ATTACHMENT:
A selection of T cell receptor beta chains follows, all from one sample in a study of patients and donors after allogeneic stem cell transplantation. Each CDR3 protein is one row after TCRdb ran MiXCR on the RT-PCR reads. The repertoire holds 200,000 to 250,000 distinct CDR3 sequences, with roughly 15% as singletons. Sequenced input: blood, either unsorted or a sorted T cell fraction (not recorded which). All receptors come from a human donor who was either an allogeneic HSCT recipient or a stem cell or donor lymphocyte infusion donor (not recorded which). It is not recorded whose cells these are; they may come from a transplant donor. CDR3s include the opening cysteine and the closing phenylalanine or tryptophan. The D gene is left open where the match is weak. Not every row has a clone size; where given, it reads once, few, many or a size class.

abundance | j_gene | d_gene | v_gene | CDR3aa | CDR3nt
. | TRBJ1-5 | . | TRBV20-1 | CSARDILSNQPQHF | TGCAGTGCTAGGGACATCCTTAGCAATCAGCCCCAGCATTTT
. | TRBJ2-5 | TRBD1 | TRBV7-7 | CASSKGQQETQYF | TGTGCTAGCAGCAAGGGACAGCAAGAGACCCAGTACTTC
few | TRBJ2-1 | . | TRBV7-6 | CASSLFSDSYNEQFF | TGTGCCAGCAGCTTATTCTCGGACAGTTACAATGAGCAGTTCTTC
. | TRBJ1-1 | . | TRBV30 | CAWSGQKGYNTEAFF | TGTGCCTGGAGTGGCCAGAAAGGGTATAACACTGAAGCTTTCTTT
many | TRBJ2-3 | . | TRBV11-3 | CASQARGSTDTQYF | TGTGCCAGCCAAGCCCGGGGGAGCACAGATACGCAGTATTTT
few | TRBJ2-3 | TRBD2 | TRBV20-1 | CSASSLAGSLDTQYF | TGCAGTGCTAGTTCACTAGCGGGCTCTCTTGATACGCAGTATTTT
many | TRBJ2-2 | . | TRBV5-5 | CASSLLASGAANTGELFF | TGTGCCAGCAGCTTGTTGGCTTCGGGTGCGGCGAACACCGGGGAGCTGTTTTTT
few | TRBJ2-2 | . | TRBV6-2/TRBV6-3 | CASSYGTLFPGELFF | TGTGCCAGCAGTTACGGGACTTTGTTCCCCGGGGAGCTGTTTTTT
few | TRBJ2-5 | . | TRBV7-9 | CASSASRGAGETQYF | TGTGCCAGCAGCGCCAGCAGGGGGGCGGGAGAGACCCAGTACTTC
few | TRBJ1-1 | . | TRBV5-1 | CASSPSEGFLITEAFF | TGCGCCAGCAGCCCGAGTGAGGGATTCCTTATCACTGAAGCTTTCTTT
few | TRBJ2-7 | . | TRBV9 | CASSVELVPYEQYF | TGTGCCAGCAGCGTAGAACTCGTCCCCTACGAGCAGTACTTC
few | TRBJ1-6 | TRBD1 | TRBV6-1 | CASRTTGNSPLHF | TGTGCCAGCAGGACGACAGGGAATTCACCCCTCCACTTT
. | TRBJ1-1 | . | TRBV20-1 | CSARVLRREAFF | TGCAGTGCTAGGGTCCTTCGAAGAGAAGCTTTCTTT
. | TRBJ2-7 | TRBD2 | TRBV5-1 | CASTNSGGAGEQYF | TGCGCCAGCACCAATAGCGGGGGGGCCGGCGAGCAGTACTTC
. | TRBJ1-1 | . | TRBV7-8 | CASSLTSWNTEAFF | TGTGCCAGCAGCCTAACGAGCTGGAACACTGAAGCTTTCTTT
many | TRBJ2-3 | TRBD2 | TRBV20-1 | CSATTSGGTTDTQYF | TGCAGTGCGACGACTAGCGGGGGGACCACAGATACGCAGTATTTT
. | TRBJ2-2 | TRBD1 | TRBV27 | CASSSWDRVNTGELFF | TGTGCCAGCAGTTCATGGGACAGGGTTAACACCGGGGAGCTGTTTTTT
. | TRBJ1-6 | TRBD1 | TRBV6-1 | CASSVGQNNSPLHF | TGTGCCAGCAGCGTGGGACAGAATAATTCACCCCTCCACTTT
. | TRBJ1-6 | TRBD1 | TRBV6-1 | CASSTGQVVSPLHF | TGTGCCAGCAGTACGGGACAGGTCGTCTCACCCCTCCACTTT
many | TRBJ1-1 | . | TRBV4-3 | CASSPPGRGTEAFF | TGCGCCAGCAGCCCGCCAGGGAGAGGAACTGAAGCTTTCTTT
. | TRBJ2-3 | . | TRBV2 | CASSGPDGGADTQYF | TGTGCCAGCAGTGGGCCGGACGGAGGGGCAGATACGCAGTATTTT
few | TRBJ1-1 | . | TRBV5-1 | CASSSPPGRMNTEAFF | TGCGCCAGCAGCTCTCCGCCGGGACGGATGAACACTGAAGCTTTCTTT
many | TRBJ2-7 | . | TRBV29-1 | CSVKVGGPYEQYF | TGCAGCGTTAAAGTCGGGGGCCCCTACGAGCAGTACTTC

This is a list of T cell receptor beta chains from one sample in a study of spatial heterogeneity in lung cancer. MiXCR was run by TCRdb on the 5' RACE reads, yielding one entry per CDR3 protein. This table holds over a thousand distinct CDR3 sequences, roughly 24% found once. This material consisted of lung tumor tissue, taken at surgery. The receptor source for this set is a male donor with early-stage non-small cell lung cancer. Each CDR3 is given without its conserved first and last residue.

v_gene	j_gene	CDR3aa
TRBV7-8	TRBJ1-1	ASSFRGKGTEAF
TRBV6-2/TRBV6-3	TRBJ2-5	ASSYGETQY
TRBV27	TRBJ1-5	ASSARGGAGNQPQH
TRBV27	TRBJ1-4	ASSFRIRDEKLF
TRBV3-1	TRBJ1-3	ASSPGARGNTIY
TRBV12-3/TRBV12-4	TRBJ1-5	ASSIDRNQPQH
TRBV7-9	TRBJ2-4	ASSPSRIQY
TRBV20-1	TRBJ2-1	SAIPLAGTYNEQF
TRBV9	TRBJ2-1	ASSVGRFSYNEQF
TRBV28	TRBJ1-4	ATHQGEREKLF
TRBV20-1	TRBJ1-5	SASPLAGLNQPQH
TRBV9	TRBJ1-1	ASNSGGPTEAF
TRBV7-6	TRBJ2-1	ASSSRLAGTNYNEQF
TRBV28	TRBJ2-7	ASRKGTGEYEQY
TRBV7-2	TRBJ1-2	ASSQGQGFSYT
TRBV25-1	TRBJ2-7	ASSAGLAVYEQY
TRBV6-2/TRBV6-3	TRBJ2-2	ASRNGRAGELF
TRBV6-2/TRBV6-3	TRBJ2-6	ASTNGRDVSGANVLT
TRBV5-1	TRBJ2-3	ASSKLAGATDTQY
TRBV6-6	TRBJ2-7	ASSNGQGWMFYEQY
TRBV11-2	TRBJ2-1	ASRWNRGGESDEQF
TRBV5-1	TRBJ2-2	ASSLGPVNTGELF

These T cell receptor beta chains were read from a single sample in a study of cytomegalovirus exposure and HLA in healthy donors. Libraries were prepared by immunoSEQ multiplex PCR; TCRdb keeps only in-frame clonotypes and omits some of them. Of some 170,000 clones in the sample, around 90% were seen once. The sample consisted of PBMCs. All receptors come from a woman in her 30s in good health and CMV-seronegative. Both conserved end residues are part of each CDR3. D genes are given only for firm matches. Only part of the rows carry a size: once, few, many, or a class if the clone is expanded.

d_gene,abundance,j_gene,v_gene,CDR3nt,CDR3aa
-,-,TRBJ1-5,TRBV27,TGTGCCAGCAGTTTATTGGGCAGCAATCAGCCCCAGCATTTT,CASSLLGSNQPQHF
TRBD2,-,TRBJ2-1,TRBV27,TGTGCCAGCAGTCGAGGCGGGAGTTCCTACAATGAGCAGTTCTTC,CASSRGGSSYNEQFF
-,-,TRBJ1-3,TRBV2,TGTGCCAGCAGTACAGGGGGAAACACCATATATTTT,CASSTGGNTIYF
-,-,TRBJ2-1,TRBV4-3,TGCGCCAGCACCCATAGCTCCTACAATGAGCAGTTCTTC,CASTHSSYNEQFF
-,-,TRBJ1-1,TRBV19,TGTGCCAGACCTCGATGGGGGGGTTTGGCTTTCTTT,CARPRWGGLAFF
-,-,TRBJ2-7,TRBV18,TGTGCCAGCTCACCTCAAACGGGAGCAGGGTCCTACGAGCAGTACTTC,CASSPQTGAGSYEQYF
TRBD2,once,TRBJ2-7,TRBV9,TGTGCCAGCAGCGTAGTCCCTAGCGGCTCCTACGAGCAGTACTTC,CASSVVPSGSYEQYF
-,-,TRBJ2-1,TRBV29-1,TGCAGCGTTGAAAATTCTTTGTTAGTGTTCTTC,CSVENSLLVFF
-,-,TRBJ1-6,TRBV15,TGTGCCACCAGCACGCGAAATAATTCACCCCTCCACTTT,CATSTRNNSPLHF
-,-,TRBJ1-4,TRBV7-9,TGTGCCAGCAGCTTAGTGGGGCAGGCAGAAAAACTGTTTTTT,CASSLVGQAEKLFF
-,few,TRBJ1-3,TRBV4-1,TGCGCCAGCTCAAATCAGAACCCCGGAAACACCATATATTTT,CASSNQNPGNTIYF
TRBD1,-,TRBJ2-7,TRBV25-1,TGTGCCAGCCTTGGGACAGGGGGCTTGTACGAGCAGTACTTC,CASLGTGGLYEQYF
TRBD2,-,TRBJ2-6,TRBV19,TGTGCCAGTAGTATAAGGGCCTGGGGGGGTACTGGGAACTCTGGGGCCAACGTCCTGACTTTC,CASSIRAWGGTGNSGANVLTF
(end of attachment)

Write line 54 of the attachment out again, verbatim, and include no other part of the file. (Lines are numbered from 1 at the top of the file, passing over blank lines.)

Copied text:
-,-,TRBJ1-3,TRBV2,TGTGCCAGCAGTACAGGGGGAAACACCATATATTTT,CASSTGGNTIYF